Research Brief by Rachel L. DyerFile: Gender-Affirming-Hormone-Therapy-Research-Brief_rev-041422.pdf
NEW CORE BRIEF: What would happen if reproductive healthcare providers were unable to participate in the Wisconsin Medicaid program?
Members of the Wisconsin state legislature recently passed new legislation that would prohibit healthcare organizations that perform abortions from being certified under the state’s Medical Assistance program. This prohibition would mean that these clinics could not be reimbursed for other healthcare services provided to Wisconsinites as part of the state’s Medicaid program. Evidence suggests that this policy would have a negative impact on thousands of residents.
The bill is currently on the Governor’s desk.
What is the policy?
Existing Wisconsin state law already prohibits the use of any state, local, or federal funding to cover abortion care services except in limited circumstances. The proposed bill would add a major new level of restriction: it would prevent any healthcare organization that performs abortions from participating in the Medicaid program altogether. Most centrally, this ban would impact family planning clinics that provide abortion care, preventing them from seeking reimbursement from the Medicaid program for any of the reproductive health services they provide, not only abortion. Such vital services include contraception, sexually transmitted infection testing and treatment, and breast and cervical cancer screening.
Implications for Wisconsin
Research indicates that if Wisconsin state law were to prohibit healthcare providers that perform abortions from participating in the state Medicaid program, tens of thousands of Wisconsinites would lose access to essential reproductive healthcare services.
CORE Brief: What would happen if reproductive healthcare providers were unable to participate in the Wisconsin Medicaid program?
We invite you to read and share the latest CORE Brief, “The New Texas Abortion Ban and Its Implications for Wisconsin.”
Why does Texas SB 8 matter to Wisconsin?
- A similar ban would essentially stop abortion in Wisconsin. The overwhelming majority of abortion patients in Wisconsin, upwards of 95% or more, obtain abortions after six weeks of pregnancy.
- Wisconsin is already considered hostile to abortion, and a ban like Texas SB 8 would work in tandem with other restrictions to block abortion access. Even in cases in which Wisconsinites could recognize pregnancy early enough to terminate before six weeks, existing restrictions impede timely care. For example, Wisconsin Medicaid restrictions prohibit coverage of abortion services, and many people struggle to raise funds to cover the cost of the procedure on their own. Wisconsin law requires that people wait at least 24 hours between an initial intake appointment and a procedural appointment to obtain an abortion, but for many people coming back the next day is not possible— especially for those living far from a clinic and who face challenges with finances, taking time off work, or childcare. In the past decade, as the Wisconsin legislature has implemented an array of laws aimed at restricting abortion access, 40% of our state’s abortion clinics have closed, which has limited abortion access even more.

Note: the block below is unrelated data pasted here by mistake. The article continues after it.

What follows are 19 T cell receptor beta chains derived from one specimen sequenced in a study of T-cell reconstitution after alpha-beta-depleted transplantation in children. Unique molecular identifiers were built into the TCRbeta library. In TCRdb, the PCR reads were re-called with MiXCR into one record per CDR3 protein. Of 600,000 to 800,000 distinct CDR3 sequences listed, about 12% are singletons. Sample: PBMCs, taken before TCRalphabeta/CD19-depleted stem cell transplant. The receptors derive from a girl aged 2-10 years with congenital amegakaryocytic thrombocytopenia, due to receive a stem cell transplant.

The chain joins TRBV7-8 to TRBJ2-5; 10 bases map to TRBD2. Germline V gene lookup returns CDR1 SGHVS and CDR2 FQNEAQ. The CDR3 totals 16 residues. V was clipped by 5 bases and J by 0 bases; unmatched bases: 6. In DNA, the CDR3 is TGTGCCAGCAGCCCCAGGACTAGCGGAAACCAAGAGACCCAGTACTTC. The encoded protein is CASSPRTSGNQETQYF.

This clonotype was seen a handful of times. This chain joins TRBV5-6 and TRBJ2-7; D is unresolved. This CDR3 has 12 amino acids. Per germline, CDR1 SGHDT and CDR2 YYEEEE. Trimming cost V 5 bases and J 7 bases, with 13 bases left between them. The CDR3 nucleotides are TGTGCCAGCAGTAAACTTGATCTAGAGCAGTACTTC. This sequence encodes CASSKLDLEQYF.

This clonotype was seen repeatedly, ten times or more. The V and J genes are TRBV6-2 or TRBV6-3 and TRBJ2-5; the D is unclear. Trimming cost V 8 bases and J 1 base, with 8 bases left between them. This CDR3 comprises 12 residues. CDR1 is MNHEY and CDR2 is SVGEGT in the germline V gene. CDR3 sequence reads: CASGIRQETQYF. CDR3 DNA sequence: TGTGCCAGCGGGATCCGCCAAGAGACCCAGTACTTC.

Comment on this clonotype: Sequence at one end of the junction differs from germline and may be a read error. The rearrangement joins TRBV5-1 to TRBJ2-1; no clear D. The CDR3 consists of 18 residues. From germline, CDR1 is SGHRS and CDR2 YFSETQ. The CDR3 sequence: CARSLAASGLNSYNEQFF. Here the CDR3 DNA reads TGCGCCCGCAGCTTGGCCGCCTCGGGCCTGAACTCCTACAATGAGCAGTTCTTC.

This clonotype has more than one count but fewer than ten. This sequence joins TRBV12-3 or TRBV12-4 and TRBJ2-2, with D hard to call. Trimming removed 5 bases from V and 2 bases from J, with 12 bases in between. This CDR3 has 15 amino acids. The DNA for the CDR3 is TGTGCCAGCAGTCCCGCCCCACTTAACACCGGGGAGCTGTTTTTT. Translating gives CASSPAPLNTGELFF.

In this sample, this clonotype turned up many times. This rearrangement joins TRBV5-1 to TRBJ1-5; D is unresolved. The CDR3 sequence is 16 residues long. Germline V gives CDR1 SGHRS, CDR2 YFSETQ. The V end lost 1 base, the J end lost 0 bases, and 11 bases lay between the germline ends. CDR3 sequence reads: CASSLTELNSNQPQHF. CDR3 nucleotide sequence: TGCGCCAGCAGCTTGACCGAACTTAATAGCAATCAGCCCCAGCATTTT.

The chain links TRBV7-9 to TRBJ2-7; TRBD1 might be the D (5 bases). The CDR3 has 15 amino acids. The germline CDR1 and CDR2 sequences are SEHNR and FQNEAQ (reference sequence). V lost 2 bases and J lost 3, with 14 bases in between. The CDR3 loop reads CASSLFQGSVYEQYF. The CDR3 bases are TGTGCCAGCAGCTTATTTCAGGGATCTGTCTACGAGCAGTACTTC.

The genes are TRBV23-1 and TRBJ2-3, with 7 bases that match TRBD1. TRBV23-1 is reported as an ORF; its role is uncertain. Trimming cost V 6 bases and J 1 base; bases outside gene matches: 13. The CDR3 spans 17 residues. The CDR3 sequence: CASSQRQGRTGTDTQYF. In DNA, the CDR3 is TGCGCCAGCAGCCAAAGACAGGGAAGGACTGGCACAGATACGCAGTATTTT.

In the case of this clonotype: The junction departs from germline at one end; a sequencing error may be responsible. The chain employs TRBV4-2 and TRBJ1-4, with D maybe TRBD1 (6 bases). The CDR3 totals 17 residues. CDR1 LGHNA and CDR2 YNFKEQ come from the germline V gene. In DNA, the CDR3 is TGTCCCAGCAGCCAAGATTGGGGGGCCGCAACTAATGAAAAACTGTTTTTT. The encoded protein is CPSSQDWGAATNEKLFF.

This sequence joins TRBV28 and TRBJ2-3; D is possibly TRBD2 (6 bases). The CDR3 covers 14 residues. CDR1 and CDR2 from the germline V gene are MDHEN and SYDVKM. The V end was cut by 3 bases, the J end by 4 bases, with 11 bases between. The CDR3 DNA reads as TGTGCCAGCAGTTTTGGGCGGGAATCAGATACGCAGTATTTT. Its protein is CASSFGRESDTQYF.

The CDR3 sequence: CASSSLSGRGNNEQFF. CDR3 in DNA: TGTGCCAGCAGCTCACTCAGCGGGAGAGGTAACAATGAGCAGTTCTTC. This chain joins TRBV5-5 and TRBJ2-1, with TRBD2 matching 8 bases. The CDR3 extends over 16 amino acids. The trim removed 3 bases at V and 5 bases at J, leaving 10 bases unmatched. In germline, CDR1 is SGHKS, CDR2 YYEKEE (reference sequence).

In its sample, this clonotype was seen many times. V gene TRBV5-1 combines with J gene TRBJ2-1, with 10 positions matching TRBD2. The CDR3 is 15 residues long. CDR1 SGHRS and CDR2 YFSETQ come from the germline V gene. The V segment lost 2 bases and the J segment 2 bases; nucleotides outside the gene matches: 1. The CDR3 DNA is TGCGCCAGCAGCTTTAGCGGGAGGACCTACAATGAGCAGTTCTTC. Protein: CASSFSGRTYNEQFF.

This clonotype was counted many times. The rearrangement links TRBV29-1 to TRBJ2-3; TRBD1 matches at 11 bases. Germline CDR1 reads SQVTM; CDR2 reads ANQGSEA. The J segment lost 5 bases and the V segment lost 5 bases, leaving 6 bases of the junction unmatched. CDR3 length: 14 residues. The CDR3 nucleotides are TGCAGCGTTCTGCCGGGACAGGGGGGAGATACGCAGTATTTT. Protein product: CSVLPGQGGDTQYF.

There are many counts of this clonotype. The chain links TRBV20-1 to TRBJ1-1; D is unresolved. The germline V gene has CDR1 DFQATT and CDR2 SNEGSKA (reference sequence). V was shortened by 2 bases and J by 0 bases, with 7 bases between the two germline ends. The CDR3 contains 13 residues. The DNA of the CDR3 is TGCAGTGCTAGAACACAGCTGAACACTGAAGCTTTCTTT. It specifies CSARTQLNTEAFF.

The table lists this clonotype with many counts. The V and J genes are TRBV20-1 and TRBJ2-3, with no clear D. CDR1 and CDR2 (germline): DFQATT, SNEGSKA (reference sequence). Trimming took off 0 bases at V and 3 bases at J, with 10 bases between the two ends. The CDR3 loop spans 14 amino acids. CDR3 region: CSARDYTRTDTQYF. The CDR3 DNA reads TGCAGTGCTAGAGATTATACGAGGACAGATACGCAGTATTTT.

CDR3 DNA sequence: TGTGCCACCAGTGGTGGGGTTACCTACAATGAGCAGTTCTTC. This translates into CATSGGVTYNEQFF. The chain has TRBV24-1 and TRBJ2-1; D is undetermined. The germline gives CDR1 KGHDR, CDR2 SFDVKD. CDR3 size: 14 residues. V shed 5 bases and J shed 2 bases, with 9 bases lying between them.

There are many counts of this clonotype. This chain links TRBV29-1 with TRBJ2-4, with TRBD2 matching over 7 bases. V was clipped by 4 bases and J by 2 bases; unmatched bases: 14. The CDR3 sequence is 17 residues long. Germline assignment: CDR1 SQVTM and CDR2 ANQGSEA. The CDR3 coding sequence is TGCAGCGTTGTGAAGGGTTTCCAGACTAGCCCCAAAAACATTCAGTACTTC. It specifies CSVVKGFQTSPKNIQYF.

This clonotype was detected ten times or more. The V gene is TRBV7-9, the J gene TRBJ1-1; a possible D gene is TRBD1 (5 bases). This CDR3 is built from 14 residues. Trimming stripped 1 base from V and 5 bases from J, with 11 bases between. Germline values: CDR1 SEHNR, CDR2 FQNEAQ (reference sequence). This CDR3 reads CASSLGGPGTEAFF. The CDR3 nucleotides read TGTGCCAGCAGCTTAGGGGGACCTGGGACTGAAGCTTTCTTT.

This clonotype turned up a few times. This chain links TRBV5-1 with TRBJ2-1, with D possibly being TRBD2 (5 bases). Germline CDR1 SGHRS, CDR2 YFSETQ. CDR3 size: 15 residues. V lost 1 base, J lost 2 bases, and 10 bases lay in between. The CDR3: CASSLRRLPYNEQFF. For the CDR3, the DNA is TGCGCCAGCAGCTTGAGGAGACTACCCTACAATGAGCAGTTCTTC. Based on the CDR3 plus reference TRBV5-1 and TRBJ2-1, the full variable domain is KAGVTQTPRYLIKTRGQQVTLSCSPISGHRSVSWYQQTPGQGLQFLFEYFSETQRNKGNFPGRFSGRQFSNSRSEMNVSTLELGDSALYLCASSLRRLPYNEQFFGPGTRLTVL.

- State-level restrictions can be more powerful than federal policy, including in the case of Roe v. Wade’s overturn. The 1973 Supreme Court decision Roe v. Wade established abortion’s pre-viability legality nationwide, regardless of existing state laws that had prohibited the procedure. If the Supreme Court overturns Roe, these state laws would become enforceable, including in Wisconsin. While some states have passed protective laws to keep abortion legal regardless of Roe’s status, Wisconsin would revert to a state law that makes provision of abortion a felony.
- Being denied an abortion has serious consequences for Wisconsinites. National studies, including those with Wisconsin patients, have found significant negative outcomes among people unable to obtain desired abortion services. Researchers have found that people who are turned away from desired abortion services and who go on to give birth are more likely to stay in abusive relationships, less likely to achieve aspirational life goals, less likely to complete postsecondary education, and more likely to experience persistent adverse economic consequences compared to those who receive their desired abortion. We also know that abortion restrictions contribute to increased maternal mortality among Black people and other marginalized communities. Further abortion restrictions in Wisconsin would reduce not only reproductive autonomy but also pregnant people’s physical health, mental health, and ability to reach their life goals.
Especially when combined with current restrictions, an abortion ban in Wisconsin like Texas SB 8 would make abortion access impossible for the majority of Wisconsinites in need of abortion services. Denial of abortion services leads to social, economic, and health consequences for pregnant people. These bans undermine reproductive autonomy, especially for people who are already marginalized in our communities and by the healthcare system.
Read the full brief here. We encourage you to share it widely.